5 Hidden Treasures to Enrich Your Workplace Culture
Before you close the book on 2019, take delight in asking yourself this question:
What individual, team, or department in our organization is totally enjoying their work and doing it well?
What if your entire staff culture shined as bright as the faces and the names that cause you to smile just now?
Building a thriving culture has everything to do with these five hidden treasures of a healthy, flourishing workplace. My thanks to Jerry Hurley, Pastor and Team Development Leader at Life.Church in Edmond, Oklahoma who recently handed me these five gems, which I want to give to you:
Culture Gem #1: Culture happens 24/7
“It’s happening in every organization whether we realize it or not—and whether we understand it or not." And, emphasizes Jerry, “Culture is never static; it’s always dynamic. Your workplace culture is either getting better, or it’s getting worse. Therefore, you need to focus on culture all the time. If you aren’t careful, vision will leak and your culture will drift.”
Jerry Hurley, Life.Church
Culture Gem #2: Efficiency and Trust are the ROI of a Healthy Culture
“Two things can only happen in an organization when your culture is healthy. The first is efficiency. Most churches have one staff member for every 75-85 attenders. At Life.Church, we average 145 attenders per staff member. Fifty percent greater efficiency is only possible with a healthy staff culture. A second byproduct of a healthy workplace culture is trust. And without trust, it can be difficult to innovate, think out loud and try a new idea.”
Culture Gem #3: Your Culture’s Healthy DNA is More Caught than Taught
“Visiting leaders often ask us, 'How do you infuse Life.Church DNA into your team?' and my response is, 'We don't infuse Life.Church DNA into our team members; we bring people onto the team who have Life.Church DNA already in them.' We draw out the values, attributes that are already in them. This is true regardless of generations, whether it's Millennial, Gen Z, or Gen X.”
[shareable cite="Jerry Hurley"]Culture is never static; it’s always dynamic. It’s either getting better, or it’s getting worse. Therefore, you need to focus on culture all the time.”[/shareable]
Culture Gem #4: Challenge Your People to “Follow My Example”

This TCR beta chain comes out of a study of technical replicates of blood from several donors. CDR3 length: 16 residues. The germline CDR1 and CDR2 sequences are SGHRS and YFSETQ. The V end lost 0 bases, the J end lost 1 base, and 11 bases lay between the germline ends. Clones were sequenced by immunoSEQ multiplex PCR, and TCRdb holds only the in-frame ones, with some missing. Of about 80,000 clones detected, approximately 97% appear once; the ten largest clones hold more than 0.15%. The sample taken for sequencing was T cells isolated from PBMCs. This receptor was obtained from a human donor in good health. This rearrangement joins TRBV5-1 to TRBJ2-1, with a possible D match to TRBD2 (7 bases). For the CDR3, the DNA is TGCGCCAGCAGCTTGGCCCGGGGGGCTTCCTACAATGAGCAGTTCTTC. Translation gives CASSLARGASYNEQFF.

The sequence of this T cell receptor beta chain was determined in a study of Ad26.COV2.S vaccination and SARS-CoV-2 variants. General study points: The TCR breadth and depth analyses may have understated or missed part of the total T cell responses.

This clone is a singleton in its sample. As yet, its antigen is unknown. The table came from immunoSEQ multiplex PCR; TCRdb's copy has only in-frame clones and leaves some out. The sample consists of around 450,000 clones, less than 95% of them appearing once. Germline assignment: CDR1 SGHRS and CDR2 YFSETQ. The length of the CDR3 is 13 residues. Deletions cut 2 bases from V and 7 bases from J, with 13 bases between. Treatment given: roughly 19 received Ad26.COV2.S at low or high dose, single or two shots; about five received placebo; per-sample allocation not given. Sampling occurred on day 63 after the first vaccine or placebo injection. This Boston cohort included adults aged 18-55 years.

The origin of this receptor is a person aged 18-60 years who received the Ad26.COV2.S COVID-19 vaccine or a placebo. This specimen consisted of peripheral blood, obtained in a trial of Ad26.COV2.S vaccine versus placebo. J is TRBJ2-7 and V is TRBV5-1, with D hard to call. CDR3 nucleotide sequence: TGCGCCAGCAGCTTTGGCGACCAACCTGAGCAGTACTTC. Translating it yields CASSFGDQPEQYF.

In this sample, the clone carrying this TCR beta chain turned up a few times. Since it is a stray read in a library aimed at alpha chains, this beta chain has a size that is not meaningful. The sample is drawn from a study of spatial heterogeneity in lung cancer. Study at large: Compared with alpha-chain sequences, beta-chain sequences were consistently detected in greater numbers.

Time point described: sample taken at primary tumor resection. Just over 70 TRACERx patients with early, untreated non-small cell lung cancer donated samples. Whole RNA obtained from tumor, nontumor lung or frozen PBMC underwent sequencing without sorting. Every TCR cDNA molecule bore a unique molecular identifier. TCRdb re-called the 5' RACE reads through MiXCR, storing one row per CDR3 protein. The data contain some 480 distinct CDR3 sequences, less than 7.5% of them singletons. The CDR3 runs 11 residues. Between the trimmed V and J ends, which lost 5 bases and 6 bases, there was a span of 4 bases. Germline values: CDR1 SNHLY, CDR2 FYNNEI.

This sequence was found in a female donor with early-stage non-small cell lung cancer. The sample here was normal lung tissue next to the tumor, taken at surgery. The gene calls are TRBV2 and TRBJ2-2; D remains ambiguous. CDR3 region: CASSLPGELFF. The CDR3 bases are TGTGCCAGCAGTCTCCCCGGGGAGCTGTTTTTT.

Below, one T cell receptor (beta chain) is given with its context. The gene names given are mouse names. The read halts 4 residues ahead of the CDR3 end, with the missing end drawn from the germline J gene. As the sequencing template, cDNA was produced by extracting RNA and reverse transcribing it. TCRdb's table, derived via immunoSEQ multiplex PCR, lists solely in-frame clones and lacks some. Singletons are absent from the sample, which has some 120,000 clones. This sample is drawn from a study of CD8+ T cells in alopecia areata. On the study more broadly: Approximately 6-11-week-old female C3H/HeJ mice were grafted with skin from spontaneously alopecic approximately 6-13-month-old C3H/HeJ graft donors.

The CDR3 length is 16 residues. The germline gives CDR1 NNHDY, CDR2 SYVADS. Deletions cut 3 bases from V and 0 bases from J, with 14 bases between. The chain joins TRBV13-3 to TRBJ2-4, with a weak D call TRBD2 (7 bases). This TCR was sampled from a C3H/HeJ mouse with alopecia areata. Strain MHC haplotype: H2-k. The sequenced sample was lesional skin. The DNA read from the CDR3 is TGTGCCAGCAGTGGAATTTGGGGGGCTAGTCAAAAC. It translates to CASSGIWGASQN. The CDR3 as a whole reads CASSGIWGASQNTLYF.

“The Apostle Paul says, 'If you want to know what it means to be a follower of Christ, follow my example (1 Cor. 11:1). If each of our 750 staff owned these words by being the example of what it means to work at Life.Church, it would be easy to grow a healthy culture throughout each of our numerous Life.Church campuses. If you want to build a healthy culture, it’s all about challenging your team to be standard-bearers of your culture."
Culture Gem #5: Making Your Family Your First Ministry
“Ministry can be difficult and most difficult for spouses because sometimes they're close enough to be wounded, yet not always close enough to see life-change. Therefore, we’ve made it a point to offer the spouses of our team members some of the same development tools we use at Life.Church. That way, they can have the same language and, hopefully, a better understanding of their husband or wife on staff.”
If this were a letter of a wise, well-traveled colleague (which is kind of how I read Jerry’s words), then here’s the close we can’t afford to miss:
“Building a great culture is not complicated, but it does take a lot of intentionality, hard work, and resolve. Take a good, honest look at your present culture and ask yourself, ‘Where are we today? Culture-wise, where do we want to be? That being the case, how can we make our culture more vibrant and lifegiving?’ If you can be intentional and do what’s required, then your investment can lead to a huge return—for your staff, your congregation, and what God wants to do through you for His Kingdom on earth.”
It's Your Turn
What one sentence, phrase, or word could keep you up, tonight? As a result, what is your prayer to God?
Coming Up Next in on our Continuing Series
“The Softer Side of Leadership”
Dr. Eugene B. Habecker, Former President
Taylor University, Upland, Indiana